Example 2: Suppose you want to apply a uniform font or background color to all cells in your worksheet. The quickest way to do this is to press Ctrl + A to select all cells and then apply your desired formatting.

In the next section of this article, we’ll learn about visual data representation, another critical aspect of data analysis.

Visual Data Representation

image 36 3

Visualizing data can reveal insights that might not be immediately apparent from the raw data. Excel has excellent built-in features for data visualization.

5. SUM & SUMIF – The SUM function is a basic arithmetic function to calculate the total of a range of numbers. In contrast, the SUMIF function adds up the numbers in a range of cells based on a given condition.

Example 1: If you have a column of numbers and you want to find their total, you can use the SUM function. If you want to add up only those numbers that meet certain criteria, you can use the SUMIF function. For instance, if you have a sales dataset and want to find the total sales made by a specific salesperson, SUMIF can easily achieve this.

Example 2: Suppose you want to calculate the total sales in a particular region for a specific product, you could use SUMIFS (an extension of SUMIF) to set multiple criteria.

6. % change formula – In the world of data analysis, understanding the percentage change between two numbers is fundamental. The formula for calculating percentage change is (New Value / Previous Value – 1) * 100.

Example 1: Suppose a company’s sales were $1000 in January, and they increased to $1200 in February. The percentage change in sales can be calculated as (($1200 / $1000) – 1) * 100 = 20%. This means that sales increased by 20% from January to February.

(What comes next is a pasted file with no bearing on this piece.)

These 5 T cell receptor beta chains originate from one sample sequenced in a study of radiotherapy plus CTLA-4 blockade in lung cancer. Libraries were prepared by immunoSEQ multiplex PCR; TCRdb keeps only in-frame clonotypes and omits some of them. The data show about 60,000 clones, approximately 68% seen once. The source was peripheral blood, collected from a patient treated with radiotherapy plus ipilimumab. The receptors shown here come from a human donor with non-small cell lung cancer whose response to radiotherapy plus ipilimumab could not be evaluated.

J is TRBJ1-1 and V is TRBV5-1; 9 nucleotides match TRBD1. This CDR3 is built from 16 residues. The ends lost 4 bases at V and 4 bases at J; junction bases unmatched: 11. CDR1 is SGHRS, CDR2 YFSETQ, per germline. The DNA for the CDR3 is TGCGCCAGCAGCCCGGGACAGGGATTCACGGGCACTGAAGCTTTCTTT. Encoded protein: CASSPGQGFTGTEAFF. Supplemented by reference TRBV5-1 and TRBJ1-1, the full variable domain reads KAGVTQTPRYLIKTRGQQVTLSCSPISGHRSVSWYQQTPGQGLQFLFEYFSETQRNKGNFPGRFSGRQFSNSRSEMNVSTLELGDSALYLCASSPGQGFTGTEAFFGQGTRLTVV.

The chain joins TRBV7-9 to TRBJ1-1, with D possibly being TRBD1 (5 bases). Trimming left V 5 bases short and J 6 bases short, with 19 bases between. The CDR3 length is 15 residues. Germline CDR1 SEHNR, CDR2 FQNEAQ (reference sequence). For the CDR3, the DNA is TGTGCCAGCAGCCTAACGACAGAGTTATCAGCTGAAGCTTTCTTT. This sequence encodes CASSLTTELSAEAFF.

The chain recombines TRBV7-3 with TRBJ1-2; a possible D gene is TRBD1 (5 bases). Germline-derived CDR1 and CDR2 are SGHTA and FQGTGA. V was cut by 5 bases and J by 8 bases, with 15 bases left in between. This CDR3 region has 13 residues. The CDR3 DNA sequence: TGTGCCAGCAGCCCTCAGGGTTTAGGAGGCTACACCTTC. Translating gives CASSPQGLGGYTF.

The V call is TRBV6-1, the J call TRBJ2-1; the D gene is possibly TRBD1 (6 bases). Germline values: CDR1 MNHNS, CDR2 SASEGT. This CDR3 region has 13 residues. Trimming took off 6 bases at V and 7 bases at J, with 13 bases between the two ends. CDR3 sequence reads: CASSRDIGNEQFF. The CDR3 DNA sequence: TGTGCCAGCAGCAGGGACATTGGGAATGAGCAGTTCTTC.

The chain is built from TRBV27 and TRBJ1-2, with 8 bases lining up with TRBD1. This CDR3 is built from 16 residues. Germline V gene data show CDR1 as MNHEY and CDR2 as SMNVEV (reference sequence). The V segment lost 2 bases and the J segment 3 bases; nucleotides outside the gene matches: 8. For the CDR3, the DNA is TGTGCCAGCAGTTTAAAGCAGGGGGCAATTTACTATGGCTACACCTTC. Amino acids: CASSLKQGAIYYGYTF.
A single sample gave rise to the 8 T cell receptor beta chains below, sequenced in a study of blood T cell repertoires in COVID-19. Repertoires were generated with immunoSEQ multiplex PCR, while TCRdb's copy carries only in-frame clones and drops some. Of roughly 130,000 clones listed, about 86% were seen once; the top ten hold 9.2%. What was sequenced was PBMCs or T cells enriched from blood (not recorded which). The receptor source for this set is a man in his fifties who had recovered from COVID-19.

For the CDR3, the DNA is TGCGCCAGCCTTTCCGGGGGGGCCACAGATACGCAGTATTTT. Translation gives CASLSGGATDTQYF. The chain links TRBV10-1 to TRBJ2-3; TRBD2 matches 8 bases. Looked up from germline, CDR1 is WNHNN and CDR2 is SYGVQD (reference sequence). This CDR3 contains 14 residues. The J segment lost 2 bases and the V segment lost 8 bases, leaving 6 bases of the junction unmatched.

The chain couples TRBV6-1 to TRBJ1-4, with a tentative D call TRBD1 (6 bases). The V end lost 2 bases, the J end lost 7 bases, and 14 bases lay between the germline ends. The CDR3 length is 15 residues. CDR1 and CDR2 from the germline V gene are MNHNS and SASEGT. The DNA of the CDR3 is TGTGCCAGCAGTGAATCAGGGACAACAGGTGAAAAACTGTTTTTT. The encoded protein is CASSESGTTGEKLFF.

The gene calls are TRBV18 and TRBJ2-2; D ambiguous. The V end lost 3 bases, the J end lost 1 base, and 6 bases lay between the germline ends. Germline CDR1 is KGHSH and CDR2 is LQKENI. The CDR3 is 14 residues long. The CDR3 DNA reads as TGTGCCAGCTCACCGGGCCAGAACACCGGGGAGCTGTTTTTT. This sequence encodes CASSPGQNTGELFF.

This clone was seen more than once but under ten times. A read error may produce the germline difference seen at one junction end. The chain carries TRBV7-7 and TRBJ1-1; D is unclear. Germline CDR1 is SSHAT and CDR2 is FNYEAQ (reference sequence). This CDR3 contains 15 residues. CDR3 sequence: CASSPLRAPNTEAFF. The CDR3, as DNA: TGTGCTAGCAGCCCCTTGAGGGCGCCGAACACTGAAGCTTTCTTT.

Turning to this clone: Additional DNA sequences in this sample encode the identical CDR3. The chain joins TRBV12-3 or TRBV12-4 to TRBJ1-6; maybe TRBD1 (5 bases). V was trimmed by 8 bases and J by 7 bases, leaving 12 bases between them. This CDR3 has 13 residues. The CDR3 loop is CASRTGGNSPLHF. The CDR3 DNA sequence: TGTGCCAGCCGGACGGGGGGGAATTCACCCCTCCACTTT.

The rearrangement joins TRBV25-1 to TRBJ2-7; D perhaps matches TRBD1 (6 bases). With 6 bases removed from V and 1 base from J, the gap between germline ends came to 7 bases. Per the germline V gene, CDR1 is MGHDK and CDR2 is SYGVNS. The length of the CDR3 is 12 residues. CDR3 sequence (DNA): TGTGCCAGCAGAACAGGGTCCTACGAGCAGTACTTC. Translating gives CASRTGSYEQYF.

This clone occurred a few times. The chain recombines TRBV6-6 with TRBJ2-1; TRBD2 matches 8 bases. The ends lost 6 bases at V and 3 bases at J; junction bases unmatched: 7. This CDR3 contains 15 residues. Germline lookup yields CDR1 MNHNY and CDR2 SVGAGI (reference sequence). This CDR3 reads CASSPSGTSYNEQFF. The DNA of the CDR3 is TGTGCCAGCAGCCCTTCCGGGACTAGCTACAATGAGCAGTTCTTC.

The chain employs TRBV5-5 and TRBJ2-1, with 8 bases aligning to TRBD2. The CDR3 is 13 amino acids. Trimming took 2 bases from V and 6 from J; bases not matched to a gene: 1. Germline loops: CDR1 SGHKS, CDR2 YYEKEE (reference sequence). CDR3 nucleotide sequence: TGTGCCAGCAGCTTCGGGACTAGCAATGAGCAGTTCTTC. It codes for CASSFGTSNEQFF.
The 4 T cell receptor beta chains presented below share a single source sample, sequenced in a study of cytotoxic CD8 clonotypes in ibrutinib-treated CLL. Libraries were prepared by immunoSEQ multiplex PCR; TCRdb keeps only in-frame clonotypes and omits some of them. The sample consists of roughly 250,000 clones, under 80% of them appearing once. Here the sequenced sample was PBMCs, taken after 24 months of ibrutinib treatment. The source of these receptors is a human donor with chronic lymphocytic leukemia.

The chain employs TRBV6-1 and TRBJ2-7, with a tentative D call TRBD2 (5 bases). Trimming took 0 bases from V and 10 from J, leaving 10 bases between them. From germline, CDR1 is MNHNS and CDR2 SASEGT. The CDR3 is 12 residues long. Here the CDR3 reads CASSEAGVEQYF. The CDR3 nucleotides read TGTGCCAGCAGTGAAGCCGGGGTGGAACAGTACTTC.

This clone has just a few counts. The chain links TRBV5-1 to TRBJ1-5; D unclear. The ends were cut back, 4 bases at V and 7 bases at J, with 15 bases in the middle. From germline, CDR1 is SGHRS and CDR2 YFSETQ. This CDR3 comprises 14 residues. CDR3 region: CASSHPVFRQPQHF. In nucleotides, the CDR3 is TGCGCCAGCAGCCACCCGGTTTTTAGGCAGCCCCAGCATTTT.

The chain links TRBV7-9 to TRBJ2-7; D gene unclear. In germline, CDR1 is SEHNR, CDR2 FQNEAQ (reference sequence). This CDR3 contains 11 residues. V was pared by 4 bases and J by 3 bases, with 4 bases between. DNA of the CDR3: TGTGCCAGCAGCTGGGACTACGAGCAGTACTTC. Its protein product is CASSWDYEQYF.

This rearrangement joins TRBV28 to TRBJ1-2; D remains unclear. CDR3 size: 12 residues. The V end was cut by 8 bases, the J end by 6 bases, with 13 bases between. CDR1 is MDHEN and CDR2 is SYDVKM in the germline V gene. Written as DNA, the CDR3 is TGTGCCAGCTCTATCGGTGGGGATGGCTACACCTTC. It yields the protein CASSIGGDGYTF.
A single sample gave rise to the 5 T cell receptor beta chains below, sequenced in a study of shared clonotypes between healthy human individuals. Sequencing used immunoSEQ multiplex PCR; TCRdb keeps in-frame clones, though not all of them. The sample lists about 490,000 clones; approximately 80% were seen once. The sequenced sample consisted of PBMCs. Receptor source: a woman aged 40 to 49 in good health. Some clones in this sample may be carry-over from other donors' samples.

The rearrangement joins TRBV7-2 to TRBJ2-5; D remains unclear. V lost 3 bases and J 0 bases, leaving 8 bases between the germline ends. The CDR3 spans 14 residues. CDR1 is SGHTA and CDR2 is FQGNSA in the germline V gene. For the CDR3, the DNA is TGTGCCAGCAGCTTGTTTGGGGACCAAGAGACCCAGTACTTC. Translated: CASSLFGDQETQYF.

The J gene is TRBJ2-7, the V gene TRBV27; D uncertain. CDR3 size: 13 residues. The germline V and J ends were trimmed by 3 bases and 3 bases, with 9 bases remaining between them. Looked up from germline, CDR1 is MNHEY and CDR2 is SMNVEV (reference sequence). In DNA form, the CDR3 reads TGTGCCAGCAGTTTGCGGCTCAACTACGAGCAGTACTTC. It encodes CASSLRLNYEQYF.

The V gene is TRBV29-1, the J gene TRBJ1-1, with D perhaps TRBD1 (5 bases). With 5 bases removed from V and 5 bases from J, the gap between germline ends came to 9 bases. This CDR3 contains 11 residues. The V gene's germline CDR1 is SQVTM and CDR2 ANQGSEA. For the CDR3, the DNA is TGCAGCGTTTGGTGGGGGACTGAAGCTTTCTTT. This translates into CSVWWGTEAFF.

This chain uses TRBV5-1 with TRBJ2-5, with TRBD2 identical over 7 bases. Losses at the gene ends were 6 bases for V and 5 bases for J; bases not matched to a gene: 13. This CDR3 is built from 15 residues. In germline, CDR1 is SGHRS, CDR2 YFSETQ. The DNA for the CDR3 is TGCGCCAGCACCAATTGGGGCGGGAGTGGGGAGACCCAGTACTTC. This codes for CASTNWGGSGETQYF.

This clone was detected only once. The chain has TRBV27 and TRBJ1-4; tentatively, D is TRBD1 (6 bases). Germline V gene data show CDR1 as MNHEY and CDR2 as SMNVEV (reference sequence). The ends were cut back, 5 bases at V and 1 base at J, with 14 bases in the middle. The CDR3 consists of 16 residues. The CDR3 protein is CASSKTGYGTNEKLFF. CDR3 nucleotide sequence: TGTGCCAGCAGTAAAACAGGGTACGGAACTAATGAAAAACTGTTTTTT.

Example 2: Similarly, if a company’s expenses were $500 in March and decreased to $400 in April, the percentage change in expenses would be (($400 / $500) – 1) * 100 = -20%. This calculation shows a 20% decrease in expenses from March to April.

Other Excel Tips

image 36 4

In addition to its main features, Excel includes several other tools that can boost your productivity and enhance your data analysis.

7. Bulk operations – Excel allows you to perform operations on a large scale. This feature can save you a significant amount of time when dealing with large datasets.

Example 1: Suppose you need to change the format of a large number of dates in your spreadsheet. Instead of doing this manually for each cell, you can select all the cells and change the format all at once.

Example 2: If you have a large dataset and you need to apply the same complex formula to hundreds or thousands of cells, Excel allows you to write the formula once and then fill it down or across to all relevant cells, performing the operation in bulk.